06 November 2015
Crybaby Carson and the politics of vetting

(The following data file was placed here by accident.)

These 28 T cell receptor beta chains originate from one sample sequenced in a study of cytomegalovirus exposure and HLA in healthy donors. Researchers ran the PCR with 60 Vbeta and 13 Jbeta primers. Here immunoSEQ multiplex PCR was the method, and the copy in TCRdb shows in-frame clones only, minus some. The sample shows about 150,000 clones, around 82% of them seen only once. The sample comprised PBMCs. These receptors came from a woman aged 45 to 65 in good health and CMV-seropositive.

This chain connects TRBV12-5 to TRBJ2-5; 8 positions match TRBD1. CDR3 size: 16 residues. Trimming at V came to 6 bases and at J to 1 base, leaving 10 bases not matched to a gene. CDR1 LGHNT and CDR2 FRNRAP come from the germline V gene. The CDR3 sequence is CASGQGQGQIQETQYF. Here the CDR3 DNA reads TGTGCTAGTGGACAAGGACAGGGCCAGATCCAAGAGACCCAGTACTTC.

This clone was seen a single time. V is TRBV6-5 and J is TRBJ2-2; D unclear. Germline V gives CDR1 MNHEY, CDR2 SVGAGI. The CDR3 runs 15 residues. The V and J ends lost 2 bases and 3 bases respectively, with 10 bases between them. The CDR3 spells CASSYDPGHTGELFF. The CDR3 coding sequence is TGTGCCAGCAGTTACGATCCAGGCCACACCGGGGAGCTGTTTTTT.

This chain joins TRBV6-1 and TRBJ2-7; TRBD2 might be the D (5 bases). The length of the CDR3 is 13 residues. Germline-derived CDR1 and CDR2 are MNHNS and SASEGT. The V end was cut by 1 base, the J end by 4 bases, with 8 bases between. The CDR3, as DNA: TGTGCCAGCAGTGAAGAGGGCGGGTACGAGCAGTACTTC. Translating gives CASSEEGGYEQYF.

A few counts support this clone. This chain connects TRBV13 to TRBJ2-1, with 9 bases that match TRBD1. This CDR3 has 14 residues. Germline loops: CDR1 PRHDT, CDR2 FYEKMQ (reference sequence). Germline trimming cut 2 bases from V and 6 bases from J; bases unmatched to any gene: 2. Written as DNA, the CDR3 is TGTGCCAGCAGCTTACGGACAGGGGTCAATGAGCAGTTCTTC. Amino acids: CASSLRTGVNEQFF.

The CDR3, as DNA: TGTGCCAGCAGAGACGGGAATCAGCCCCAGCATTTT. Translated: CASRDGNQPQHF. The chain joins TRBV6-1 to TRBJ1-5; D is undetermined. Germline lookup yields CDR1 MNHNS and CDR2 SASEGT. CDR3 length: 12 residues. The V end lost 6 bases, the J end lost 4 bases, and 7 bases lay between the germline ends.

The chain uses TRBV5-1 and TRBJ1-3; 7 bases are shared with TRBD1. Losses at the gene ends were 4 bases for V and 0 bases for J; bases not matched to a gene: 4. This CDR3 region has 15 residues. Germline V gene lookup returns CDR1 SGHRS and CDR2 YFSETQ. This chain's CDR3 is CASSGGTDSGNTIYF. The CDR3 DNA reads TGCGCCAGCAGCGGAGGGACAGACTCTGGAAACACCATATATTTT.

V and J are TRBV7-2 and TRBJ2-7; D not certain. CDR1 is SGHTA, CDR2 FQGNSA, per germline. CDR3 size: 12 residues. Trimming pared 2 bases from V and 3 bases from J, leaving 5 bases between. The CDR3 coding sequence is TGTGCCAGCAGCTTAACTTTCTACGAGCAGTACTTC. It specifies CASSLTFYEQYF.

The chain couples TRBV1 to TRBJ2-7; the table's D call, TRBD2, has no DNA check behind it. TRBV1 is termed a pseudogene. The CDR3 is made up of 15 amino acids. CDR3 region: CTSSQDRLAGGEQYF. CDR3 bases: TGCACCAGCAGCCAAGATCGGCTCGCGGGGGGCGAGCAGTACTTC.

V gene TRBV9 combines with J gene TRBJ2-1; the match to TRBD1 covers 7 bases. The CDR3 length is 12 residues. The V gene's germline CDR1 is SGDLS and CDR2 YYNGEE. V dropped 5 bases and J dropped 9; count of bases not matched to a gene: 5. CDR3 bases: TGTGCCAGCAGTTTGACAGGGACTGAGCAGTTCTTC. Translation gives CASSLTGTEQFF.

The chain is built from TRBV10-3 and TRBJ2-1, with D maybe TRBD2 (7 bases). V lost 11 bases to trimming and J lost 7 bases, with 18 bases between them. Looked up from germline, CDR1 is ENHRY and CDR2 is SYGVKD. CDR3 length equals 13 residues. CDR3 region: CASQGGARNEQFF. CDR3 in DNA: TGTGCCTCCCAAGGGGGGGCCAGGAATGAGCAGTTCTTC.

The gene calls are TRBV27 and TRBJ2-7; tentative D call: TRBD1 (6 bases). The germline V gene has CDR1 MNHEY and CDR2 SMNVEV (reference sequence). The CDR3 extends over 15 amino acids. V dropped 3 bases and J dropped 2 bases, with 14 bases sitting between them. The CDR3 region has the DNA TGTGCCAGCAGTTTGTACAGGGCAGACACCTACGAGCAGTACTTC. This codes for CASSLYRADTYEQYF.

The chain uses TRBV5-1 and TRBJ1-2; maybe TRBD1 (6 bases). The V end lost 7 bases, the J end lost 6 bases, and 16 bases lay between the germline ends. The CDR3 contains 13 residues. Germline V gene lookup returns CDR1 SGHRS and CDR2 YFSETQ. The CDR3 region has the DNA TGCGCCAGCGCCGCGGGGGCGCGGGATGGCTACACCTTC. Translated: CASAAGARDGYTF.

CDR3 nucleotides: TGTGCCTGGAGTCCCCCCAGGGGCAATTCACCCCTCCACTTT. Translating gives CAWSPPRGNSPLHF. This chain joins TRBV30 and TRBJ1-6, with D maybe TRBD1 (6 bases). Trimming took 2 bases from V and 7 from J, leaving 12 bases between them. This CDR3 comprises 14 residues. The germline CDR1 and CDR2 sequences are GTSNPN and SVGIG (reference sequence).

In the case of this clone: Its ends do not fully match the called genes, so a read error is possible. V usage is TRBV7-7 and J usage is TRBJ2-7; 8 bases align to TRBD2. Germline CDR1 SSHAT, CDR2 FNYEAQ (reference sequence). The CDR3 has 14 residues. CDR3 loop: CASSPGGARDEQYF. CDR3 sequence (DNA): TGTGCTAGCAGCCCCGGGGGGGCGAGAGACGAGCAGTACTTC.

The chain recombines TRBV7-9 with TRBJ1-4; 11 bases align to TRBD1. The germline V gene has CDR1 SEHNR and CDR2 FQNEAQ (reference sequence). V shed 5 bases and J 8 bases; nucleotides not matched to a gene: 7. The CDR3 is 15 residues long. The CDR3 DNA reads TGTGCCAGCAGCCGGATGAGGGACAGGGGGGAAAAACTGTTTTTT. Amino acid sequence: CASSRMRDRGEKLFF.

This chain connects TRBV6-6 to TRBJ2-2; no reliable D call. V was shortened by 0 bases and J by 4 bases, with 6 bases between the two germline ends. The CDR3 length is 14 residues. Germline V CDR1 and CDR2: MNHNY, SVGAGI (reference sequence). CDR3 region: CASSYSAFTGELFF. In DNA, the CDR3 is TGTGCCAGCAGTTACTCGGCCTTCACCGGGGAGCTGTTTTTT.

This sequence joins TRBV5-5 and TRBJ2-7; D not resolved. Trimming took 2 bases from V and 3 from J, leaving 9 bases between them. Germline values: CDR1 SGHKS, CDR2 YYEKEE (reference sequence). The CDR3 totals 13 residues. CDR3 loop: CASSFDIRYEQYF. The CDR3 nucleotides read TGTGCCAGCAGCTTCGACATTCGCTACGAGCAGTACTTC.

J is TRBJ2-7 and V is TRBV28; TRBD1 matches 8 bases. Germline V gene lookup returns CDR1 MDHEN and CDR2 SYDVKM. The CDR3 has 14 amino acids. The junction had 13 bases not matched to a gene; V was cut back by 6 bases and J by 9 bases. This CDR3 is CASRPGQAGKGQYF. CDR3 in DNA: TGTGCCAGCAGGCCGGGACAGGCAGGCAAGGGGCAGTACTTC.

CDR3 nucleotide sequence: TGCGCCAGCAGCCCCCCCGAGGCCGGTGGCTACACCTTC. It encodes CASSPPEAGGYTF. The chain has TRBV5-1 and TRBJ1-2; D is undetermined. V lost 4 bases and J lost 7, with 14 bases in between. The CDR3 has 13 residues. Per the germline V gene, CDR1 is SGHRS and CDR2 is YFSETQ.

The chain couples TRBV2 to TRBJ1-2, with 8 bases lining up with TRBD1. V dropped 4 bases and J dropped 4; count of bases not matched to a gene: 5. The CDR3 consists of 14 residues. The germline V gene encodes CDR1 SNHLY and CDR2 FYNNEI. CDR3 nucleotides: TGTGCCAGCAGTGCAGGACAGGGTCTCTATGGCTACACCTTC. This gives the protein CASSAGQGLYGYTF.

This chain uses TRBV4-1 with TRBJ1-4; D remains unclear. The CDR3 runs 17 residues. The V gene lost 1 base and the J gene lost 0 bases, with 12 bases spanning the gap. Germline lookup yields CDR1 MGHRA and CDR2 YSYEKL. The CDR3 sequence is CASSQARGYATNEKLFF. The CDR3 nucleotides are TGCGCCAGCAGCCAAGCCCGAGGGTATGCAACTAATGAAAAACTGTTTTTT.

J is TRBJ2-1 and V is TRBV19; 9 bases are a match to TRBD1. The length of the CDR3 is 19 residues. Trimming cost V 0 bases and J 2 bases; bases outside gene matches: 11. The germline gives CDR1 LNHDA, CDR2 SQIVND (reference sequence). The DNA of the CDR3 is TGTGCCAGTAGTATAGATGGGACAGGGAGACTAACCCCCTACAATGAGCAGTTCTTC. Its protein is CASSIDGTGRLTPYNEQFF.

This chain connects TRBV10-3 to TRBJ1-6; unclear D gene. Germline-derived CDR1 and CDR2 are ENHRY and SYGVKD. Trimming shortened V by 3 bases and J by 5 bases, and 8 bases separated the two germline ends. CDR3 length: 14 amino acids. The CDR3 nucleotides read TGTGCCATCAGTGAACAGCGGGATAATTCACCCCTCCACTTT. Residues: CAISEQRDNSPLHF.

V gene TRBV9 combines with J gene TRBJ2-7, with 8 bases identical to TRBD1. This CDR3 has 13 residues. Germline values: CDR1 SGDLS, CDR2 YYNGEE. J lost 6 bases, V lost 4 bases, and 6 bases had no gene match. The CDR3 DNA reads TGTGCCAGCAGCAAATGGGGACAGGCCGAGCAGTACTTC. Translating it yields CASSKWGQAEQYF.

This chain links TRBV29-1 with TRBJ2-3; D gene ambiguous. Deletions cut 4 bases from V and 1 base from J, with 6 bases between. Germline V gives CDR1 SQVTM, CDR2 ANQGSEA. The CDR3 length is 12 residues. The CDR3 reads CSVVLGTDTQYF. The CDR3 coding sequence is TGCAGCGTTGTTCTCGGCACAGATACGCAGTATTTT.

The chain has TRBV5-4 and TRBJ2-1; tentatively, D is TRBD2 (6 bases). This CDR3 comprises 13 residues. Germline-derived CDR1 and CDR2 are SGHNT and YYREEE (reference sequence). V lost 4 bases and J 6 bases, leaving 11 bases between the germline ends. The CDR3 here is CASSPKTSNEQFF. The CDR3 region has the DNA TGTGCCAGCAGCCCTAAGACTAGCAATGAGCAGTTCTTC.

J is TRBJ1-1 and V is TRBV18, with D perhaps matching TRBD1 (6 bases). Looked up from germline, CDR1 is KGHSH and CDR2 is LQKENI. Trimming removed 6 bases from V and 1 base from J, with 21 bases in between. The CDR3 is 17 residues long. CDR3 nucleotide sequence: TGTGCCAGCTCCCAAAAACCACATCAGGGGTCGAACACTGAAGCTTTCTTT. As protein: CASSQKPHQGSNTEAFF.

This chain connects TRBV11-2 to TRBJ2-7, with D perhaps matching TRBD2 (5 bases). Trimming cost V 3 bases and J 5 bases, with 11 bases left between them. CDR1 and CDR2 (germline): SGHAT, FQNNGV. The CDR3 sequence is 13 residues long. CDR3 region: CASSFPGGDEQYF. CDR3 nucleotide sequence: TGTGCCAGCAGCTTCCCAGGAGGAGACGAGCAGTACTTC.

I caught a little this morning of Dr. Ben Carson's pathetic exchange with a CNN reporter who had dared question the veracity of the Republican front-runner's autobiography. Echoing the consensus tone of all the Republicans following last week's CNBC debate, Carson griped that there are important issues to discuss -- that is, there are issues he wants to discuss -- while the terrible mainstream media wants to bring up trivial stuff. Actually he and any other candidate is within his rights to criticize the quality of the questions reporters ask, so long as he doesn't seek to dictate the questions they should ask. But none of the Republicans are criticizing the triviality of journalism in general. The problem, as they see it, isn't that reporters are banal but -- of course! -- that they are biased. What was pathetic about Carson's chat was his claim that Barack Obama never got the vetting from the mainstream media that Carson himself is getting. The reporter moved quickly to defend herself and her profession, reminding him that they'd gone through Senator Obama's writings with a fine-tooth comb and had found that he had created composite characters for different episodes of his life. In response to this reminder, Carson laughed with blatant contempt. There's really no way for journalists to convince Republicans that they properly vetted Obama, because it's an article of GOP faith that, had Obama been properly vetted, he never would have been elected. Since Obama has been elected twice, it's self-evident to Republicans that he was never vetted properly, and it's a small leap from there to conspiracy theory. Since Obama's faults are screamingly obvious to Republicans, and have been since 2008, he can only have been elected through a willful refusal of the media to vet him properly. Yet Obama's faults, real and supposed, are well-known, because they actually have been well-publicized, to everybody. You could not watch news -- not Fox News, but news -- without hearing about skeletons in Obama's closet, from Rev. Wright to Bill Ayers, and while Fox may claim to have led the way, it cannot be argued that the other news channels refused to talk about these matters. If vetting means that potentially troubling issues with candidates are brought to light, then Obama was quite thoroughly vetted, at least as far as Republicans are concerned. They heard enough about him to know they never wanted him in the White House. They like to blame his occupancy of that building today to both the biased mainstream media and the "low-information voters" on which all Democrats depend. If anyone failed to vet Obama to Republicans' satisfaction, it's these voters, but it cannot be claimed that they didn't hear the same things about Obama that Republicans heard. In short, the Republican argument that Obama wasn't properly vetted, or that the media refused to vet him, is a lie, and that makes Dr. Carson a liar. But let's be more specific: the Republican argument -- the argument that the details that make him abhorrent to them should have discredited him generally if properly publicized -- is a lie. On the other hand, there are probably many self-styled progressives who feel, after seven years of the Obama presidency, that he may not have been as thoroughly vetted to their satisfaction as he could have been. They only have themselves to blame, though, because we know their vetting process stopped as soon as he secured the Democratic line, and the Democratic party hasn't been properly vetted by true progressives in a very long time.